“Customers told us the space behind the third-row seats was almost big enough but not quite,” Keller says.

Acura says it developed the MDX based on the image of an “executive family jet.” Yet, the auto maker tried to cut down on cockpit clutter by reducing the number of buttons and knobs on the center-stack console.

“The previous generation’s took a lot of criticism, and some of it was deserved,” Keller says “So we reduced the number of hard buttons from 41 to nine.”

That was done by moving many controls to the display screen. The result is a cleaner-looking center stack. But the new system requires more touchscreen, menu-down buttons that can exacerbate driver distraction.

On the other hand, Acura interior engineers say the infotainment system is intuitive and largely voice-activated.

The new MDX’s 3.5L V-6 engine is smaller than the 3.7L in the previous generation. Despite the downsizing, powertrain engineers say the engine, similar to one in the smaller RDX cousin, delivers more refinement, fuel efficiency and lower-end torque.

It produces 290 hp and 267 lb.-ft. (361 Nm) of peak torque with about 8% more torque below 2,750 rpm.

Due to improved operating efficiency, horsepower output per liter is up 2% and torque output-per-liter is increased 4.4% compared with the previous engine. The enhanced engine performance particularly is noticeable on the back-to-back test drives of the ’14 and ’13 models.

The engine is mated to a reengineered 6-speed automatic transmission with Acura’s Sequential Sport Shift, reduced friction and smoother gear changes. On AWD models, power to the wheels is managed by Acura’s Super Handling All-Wheel Drive system, which automatically metes out torque between the front and rear axles and the left and right rear wheels

Variable Cylinder Management switches between 3- and 6-cyl. modes, depending on engine load, varying engine displacement to match driving conditions and to save fuel. New technology allows the vehicle to run on 3 cyl. in more driving situations.

The new MDX gains an impressive 17% in fuel efficiency. The 2WD version gets the most: 20-28 mpg city/highway (11.7-8.4 L/100 km).

“In fuel economy, we moved from a relatively also-ran position to top-of-class,” Keller says, referring to competitors such as the Lexus RX 350, Mercedes-Benz ML350 and BMW X5. “Before, fuel economy previously wasn’t a top MDX attribute. Now, it is.”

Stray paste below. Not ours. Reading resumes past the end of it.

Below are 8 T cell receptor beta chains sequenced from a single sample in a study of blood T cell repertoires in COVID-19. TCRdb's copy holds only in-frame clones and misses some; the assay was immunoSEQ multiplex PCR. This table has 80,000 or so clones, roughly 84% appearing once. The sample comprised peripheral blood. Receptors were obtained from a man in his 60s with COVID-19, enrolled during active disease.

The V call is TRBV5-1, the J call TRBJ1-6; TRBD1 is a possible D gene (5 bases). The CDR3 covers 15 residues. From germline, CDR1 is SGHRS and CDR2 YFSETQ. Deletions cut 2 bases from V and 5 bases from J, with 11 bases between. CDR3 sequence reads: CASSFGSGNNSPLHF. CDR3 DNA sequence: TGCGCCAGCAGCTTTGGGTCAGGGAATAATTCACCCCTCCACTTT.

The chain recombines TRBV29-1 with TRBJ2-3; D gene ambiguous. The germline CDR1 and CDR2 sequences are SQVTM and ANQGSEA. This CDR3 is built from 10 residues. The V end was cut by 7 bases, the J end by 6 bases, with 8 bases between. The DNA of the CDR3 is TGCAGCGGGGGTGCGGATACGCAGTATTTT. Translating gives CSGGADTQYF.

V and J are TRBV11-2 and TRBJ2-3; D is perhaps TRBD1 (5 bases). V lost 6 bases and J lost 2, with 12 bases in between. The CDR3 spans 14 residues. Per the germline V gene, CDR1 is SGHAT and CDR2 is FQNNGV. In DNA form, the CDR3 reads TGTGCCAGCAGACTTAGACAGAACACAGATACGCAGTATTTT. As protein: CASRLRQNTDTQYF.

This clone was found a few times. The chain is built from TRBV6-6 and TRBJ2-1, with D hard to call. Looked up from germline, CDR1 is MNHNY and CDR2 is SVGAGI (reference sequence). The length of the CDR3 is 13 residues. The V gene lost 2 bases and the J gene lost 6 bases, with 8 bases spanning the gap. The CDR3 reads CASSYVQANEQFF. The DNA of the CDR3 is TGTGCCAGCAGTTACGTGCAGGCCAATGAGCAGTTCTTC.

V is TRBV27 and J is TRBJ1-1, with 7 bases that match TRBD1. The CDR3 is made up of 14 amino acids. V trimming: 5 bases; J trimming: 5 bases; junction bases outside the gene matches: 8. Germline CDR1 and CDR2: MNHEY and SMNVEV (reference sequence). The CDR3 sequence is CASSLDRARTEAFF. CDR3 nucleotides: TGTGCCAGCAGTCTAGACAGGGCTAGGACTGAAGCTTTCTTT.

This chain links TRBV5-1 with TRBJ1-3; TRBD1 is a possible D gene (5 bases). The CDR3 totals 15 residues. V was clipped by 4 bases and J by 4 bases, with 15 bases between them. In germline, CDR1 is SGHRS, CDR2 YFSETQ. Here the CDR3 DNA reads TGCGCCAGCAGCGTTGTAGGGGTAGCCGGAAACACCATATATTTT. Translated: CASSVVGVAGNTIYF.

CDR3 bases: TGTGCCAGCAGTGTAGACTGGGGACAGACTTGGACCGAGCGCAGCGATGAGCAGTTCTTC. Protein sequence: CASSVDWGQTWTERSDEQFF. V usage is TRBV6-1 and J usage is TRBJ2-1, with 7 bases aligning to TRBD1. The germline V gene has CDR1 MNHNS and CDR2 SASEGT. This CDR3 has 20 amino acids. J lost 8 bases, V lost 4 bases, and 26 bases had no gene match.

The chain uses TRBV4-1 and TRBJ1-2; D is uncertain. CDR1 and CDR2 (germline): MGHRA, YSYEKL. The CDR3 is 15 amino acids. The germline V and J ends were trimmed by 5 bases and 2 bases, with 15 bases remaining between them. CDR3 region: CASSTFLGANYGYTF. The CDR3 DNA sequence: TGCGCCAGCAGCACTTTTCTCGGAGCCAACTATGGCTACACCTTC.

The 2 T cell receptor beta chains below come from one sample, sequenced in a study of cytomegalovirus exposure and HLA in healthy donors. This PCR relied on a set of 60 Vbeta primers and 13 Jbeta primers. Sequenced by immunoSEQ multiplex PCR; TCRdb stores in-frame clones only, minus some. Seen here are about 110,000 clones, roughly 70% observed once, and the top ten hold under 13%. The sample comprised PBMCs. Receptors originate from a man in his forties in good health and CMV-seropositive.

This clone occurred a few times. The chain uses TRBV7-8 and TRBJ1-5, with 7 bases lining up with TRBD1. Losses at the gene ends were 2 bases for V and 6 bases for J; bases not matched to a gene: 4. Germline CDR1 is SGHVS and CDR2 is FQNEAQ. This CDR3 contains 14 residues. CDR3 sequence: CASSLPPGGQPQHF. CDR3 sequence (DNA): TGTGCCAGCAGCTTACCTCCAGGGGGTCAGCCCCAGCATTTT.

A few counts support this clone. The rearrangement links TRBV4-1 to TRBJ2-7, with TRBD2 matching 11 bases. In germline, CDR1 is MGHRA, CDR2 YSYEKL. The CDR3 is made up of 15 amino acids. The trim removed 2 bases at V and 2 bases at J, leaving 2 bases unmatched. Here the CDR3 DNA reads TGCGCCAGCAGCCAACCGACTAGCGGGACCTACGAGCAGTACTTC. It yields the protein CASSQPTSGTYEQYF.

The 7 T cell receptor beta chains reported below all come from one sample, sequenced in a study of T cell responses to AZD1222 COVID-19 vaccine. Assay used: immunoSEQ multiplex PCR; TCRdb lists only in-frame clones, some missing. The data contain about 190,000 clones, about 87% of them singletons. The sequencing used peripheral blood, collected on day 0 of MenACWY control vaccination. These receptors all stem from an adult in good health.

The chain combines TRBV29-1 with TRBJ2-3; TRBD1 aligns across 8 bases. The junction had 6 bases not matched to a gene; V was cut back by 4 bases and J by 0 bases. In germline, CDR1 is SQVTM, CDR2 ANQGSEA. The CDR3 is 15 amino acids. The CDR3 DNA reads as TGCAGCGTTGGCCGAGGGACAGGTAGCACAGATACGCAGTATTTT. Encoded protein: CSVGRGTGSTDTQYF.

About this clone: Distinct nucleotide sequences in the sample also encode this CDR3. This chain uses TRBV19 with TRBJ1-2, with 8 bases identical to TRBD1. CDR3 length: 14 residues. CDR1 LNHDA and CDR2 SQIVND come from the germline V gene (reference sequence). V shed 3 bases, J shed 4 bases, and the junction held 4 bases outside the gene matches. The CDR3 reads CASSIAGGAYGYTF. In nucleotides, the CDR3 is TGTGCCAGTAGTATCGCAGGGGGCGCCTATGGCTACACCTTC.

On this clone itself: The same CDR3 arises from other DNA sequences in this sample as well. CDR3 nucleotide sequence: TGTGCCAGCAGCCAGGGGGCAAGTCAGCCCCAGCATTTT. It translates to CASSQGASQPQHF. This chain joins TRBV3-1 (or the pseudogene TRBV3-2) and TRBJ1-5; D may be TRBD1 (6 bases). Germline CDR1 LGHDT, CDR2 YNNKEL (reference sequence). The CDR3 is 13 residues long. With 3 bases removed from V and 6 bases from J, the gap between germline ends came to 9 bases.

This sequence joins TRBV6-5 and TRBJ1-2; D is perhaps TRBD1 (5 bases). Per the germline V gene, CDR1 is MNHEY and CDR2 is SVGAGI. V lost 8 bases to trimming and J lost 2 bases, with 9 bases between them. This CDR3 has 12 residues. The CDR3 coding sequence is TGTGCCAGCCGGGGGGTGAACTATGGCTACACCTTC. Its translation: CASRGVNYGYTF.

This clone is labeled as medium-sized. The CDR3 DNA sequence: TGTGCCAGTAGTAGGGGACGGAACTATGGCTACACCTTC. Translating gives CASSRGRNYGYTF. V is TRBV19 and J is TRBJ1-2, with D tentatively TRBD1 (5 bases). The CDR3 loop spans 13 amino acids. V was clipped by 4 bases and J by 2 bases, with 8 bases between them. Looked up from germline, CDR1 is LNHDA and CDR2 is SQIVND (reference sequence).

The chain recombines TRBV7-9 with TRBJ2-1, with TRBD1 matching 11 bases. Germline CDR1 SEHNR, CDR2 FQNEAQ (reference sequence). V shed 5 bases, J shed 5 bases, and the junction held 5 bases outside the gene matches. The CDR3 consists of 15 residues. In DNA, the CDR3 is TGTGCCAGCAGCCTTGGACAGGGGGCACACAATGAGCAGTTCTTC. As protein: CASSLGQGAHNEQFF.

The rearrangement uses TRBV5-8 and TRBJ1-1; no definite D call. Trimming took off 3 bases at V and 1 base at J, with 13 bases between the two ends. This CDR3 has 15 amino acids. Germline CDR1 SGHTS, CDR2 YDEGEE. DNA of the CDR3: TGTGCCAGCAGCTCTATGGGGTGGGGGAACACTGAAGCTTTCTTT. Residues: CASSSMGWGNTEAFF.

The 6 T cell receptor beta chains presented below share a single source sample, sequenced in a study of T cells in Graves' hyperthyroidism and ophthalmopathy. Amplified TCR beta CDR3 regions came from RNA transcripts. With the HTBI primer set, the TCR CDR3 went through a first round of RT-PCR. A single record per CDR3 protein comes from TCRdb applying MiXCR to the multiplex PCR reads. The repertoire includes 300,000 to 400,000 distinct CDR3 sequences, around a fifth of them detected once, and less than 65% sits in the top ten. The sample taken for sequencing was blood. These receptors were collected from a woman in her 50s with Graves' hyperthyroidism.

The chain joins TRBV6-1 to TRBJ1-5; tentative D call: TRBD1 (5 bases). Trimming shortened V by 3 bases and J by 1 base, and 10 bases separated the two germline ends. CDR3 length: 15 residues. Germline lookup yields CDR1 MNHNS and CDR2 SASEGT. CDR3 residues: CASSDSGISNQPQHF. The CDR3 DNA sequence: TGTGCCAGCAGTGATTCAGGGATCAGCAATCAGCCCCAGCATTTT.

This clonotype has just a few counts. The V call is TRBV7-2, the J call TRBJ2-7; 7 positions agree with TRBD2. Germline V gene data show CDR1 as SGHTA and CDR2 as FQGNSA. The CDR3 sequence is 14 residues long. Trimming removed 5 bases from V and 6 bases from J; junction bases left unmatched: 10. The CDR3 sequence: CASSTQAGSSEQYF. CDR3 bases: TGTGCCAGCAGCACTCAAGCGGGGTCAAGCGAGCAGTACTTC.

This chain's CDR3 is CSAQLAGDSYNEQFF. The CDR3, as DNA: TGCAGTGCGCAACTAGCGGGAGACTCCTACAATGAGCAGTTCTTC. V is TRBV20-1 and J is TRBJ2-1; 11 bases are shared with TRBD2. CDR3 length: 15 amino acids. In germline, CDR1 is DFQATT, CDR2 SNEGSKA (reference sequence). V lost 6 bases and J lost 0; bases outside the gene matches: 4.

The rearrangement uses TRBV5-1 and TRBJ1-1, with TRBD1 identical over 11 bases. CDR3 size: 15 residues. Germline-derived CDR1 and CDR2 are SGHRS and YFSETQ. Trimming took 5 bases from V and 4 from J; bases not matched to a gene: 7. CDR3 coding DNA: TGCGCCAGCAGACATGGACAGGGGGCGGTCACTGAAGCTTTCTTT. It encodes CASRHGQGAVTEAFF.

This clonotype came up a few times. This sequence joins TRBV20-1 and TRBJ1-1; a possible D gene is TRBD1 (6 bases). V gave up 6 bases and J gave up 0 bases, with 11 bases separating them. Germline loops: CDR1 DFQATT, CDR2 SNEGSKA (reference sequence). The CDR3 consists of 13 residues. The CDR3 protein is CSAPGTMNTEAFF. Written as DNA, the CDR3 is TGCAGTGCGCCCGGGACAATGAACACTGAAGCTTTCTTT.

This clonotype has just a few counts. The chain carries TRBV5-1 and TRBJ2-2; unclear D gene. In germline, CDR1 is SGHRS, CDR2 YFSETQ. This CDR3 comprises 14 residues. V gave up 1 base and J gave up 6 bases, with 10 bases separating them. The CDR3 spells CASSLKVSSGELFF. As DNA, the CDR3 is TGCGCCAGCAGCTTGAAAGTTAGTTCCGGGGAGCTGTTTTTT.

Acura is pitching the MDX to Generation X families. When the MDX debuted 12 years ago, Baby Boomers made up 73% of new-family car buyers. Gen X accounted for the rest. Now Gen X makes up 68% of that group. Generation Y accounts for 20%. Boomers have dropped to 12%.

Acura sold 50,854 MDXs last year, according to WardsAuto data. The high-water mark was in 2004 with 59,505 deliveries.

The auto maker isn’t announcing sales targets for the new model but expects volumes to increase, says Jeff Conrad, the division’s vice president and general manager.

“We think the market will accept substantially more than we are selling now,” he tells WardsAuto. “We’ve taken a vehicle that was the gold standard of the SUV market and raised the level of refinement, sophistication and luxury. We’re not sitting on our laurels.”

The vehicle’s incubation occurred at Honda’s research and development center in Ohio. A plant in Lincoln, AL, will build the MDX.


’14 Acura MDX
Vehicle type Large CUV
Engine 3.5L gasoline direct-injection V-6
Power (SAE net) 290 hp @ 6,200 rpm
Torque 267 lb.-ft. (362 Nm) @ 4,500
Bore x stroke (mm) 3.5 X 3.66 in. (89 X 93 mm)
Compression ratio 11.5:1
Transmission 6-speed automatic
Wheelbase 111.0 in. (283 cm)
Overall length 193.6 in. (491.7 cm)
Overall width 77.2 in. (196.1. cm)
Overall height 66.7 in. (169.4 cm)
Curb weight 4,025 lbs. (1,825.7 kg)
Base price $42,290 (LTZ)
Fuel economy 20-28 mpg city/hwy est. (11.7-8.4 L/100 km)
Competition BMW X5, Audi Q7, Lexus RX, Mercedes-Benz ML
Pros Cons
Efficient V-6 Visually undaring
Gadgets galore $14,215 base-loaded price difference
Wonderfully quiet Bye-bye buttons